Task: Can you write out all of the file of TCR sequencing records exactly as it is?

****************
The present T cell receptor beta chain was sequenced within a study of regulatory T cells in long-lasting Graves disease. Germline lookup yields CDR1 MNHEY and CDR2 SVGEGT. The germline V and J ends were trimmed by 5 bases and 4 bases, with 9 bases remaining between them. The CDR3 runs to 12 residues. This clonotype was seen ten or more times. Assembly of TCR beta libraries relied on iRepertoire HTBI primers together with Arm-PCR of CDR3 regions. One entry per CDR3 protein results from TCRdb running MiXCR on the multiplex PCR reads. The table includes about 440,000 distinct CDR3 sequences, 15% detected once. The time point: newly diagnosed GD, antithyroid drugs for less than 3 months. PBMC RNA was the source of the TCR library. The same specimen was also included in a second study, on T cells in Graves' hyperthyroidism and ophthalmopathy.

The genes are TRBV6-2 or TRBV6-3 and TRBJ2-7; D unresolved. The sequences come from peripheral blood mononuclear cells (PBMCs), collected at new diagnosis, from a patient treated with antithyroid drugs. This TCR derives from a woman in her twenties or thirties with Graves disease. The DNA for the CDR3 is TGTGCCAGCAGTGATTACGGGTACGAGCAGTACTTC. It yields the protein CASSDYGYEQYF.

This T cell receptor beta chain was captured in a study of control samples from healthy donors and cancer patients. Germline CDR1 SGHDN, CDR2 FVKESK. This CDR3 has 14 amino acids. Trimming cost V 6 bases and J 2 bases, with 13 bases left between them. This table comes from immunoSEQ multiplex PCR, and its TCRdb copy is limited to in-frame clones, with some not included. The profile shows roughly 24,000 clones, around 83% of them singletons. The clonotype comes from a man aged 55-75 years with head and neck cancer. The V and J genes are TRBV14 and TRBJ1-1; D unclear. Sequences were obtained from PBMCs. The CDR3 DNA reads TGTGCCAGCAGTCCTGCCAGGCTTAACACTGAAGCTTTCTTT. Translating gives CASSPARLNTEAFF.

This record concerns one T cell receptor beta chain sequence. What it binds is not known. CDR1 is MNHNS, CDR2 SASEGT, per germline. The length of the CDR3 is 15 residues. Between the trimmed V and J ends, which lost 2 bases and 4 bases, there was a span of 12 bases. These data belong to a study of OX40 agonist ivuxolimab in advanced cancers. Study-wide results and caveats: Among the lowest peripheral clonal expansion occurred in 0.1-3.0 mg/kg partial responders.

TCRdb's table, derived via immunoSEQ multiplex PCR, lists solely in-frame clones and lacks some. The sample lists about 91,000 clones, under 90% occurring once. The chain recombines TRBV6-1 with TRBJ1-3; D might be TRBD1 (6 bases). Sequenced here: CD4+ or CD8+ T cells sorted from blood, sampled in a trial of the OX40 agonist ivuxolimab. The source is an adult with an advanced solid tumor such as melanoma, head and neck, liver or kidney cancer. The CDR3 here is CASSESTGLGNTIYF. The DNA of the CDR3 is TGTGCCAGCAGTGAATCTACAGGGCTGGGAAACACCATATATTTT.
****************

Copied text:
The present T cell receptor beta chain was sequenced within a study of regulatory T cells in long-lasting Graves disease. Germline lookup yields CDR1 MNHEY and CDR2 SVGEGT. The germline V and J ends were trimmed by 5 bases and 4 bases, with 9 bases remaining between them. The CDR3 runs to 12 residues. This clonotype was seen ten or more times. Assembly of TCR beta libraries relied on iRepertoire HTBI primers together with Arm-PCR of CDR3 regions. One entry per CDR3 protein results from TCRdb running MiXCR on the multiplex PCR reads. The table includes about 440,000 distinct CDR3 sequences, 15% detected once. The time point: newly diagnosed GD, antithyroid drugs for less than 3 months. PBMC RNA was the source of the TCR library. The same specimen was also included in a second study, on T cells in Graves' hyperthyroidism and ophthalmopathy.

The genes are TRBV6-2 or TRBV6-3 and TRBJ2-7; D unresolved. The sequences come from peripheral blood mononuclear cells (PBMCs), collected at new diagnosis, from a patient treated with antithyroid drugs. This TCR derives from a woman in her twenties or thirties with Graves disease. The DNA for the CDR3 is TGTGCCAGCAGTGATTACGGGTACGAGCAGTACTTC. It yields the protein CASSDYGYEQYF.

This T cell receptor beta chain was captured in a study of control samples from healthy donors and cancer patients. Germline CDR1 SGHDN, CDR2 FVKESK. This CDR3 has 14 amino acids. Trimming cost V 6 bases and J 2 bases, with 13 bases left between them. This table comes from immunoSEQ multiplex PCR, and its TCRdb copy is limited to in-frame clones, with some not included. The profile shows roughly 24,000 clones, around 83% of them singletons. The clonotype comes from a man aged 55-75 years with head and neck cancer. The V and J genes are TRBV14 and TRBJ1-1; D unclear. Sequences were obtained from PBMCs. The CDR3 DNA reads TGTGCCAGCAGTCCTGCCAGGCTTAACACTGAAGCTTTCTTT. Translating gives CASSPARLNTEAFF.

This record concerns one T cell receptor beta chain sequence. What it binds is not known. CDR1 is MNHNS, CDR2 SASEGT, per germline. The length of the CDR3 is 15 residues. Between the trimmed V and J ends, which lost 2 bases and 4 bases, there was a span of 12 bases. These data belong to a study of OX40 agonist ivuxolimab in advanced cancers. Study-wide results and caveats: Among the lowest peripheral clonal expansion occurred in 0.1-3.0 mg/kg partial responders.

TCRdb's table, derived via immunoSEQ multiplex PCR, lists solely in-frame clones and lacks some. The sample lists about 91,000 clones, under 90% occurring once. The chain recombines TRBV6-1 with TRBJ1-3; D might be TRBD1 (6 bases). Sequenced here: CD4+ or CD8+ T cells sorted from blood, sampled in a trial of the OX40 agonist ivuxolimab. The source is an adult with an advanced solid tumor such as melanoma, head and neck, liver or kidney cancer. The CDR3 here is CASSESTGLGNTIYF. The DNA of the CDR3 is TGTGCCAGCAGTGAATCTACAGGGCTGGGAAACACCATATATTTT.